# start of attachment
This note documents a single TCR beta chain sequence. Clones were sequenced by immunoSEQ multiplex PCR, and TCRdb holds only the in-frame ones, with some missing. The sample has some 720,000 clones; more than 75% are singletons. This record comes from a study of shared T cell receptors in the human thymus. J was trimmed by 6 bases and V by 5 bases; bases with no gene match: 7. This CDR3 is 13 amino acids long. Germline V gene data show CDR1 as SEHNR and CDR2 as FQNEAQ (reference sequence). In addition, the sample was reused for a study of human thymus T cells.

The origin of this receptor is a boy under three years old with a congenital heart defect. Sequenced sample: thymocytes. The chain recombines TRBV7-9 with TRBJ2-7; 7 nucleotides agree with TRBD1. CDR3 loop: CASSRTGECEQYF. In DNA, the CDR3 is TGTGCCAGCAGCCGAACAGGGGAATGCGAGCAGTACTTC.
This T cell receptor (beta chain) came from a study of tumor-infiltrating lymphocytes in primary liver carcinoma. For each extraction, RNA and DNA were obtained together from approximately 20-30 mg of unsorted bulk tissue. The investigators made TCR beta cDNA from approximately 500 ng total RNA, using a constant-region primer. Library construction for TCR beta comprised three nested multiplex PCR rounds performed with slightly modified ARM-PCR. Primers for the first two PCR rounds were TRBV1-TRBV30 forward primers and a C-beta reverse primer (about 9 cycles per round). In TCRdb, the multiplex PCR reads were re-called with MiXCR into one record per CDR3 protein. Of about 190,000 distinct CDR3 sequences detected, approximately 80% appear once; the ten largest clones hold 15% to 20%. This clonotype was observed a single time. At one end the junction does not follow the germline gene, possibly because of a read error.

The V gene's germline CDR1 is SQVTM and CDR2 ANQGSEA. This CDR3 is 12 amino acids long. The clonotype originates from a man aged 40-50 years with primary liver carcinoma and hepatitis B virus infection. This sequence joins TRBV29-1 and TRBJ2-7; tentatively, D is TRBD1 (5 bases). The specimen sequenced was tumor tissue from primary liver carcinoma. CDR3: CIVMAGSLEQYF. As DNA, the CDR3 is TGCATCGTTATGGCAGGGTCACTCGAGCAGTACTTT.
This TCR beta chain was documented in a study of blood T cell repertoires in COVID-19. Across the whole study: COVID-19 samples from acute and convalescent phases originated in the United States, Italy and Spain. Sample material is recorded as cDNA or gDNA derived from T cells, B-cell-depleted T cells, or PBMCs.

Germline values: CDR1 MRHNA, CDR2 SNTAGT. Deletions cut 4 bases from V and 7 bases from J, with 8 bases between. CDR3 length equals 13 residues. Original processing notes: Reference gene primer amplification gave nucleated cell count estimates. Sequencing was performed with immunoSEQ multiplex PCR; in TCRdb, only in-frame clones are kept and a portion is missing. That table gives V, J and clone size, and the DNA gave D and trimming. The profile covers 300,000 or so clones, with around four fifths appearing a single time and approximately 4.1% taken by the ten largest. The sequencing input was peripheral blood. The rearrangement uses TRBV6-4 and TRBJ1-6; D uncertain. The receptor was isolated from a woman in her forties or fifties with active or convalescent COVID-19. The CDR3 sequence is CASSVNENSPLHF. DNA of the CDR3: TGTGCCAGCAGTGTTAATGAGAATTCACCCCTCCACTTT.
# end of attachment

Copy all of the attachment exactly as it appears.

This note documents a single TCR beta chain sequence. Clones were sequenced by immunoSEQ multiplex PCR, and TCRdb holds only the in-frame ones, with some missing. The sample has some 720,000 clones; more than 75% are singletons. This record comes from a study of shared T cell receptors in the human thymus. J was trimmed by 6 bases and V by 5 bases; bases with no gene match: 7. This CDR3 is 13 amino acids long. Germline V gene data show CDR1 as SEHNR and CDR2 as FQNEAQ (reference sequence). In addition, the sample was reused for a study of human thymus T cells.

The origin of this receptor is a boy under three years old with a congenital heart defect. Sequenced sample: thymocytes. The chain recombines TRBV7-9 with TRBJ2-7; 7 nucleotides agree with TRBD1. CDR3 loop: CASSRTGECEQYF. In DNA, the CDR3 is TGTGCCAGCAGCCGAACAGGGGAATGCGAGCAGTACTTC.
This T cell receptor (beta chain) came from a study of tumor-infiltrating lymphocytes in primary liver carcinoma. For each extraction, RNA and DNA were obtained together from approximately 20-30 mg of unsorted bulk tissue. The investigators made TCR beta cDNA from approximately 500 ng total RNA, using a constant-region primer. Library construction for TCR beta comprised three nested multiplex PCR rounds performed with slightly modified ARM-PCR. Primers for the first two PCR rounds were TRBV1-TRBV30 forward primers and a C-beta reverse primer (about 9 cycles per round). In TCRdb, the multiplex PCR reads were re-called with MiXCR into one record per CDR3 protein. Of about 190,000 distinct CDR3 sequences detected, approximately 80% appear once; the ten largest clones hold 15% to 20%. This clonotype was observed a single time. At one end the junction does not follow the germline gene, possibly because of a read error.

The V gene's germline CDR1 is SQVTM and CDR2 ANQGSEA. This CDR3 is 12 amino acids long. The clonotype originates from a man aged 40-50 years with primary liver carcinoma and hepatitis B virus infection. This sequence joins TRBV29-1 and TRBJ2-7; tentatively, D is TRBD1 (5 bases). The specimen sequenced was tumor tissue from primary liver carcinoma. CDR3: CIVMAGSLEQYF. As DNA, the CDR3 is TGCATCGTTATGGCAGGGTCACTCGAGCAGTACTTT.
This TCR beta chain was documented in a study of blood T cell repertoires in COVID-19. Across the whole study: COVID-19 samples from acute and convalescent phases originated in the United States, Italy and Spain. Sample material is recorded as cDNA or gDNA derived from T cells, B-cell-depleted T cells, or PBMCs.

Germline values: CDR1 MRHNA, CDR2 SNTAGT. Deletions cut 4 bases from V and 7 bases from J, with 8 bases between. CDR3 length equals 13 residues. Original processing notes: Reference gene primer amplification gave nucleated cell count estimates. Sequencing was performed with immunoSEQ multiplex PCR; in TCRdb, only in-frame clones are kept and a portion is missing. That table gives V, J and clone size, and the DNA gave D and trimming. The profile covers 300,000 or so clones, with around four fifths appearing a single time and approximately 4.1% taken by the ten largest. The sequencing input was peripheral blood. The rearrangement uses TRBV6-4 and TRBJ1-6; D uncertain. The receptor was isolated from a woman in her forties or fifties with active or convalescent COVID-19. The CDR3 sequence is CASSVNENSPLHF. DNA of the CDR3: TGTGCCAGCAGTGTTAATGAGAATTCACCCCTCCACTTT.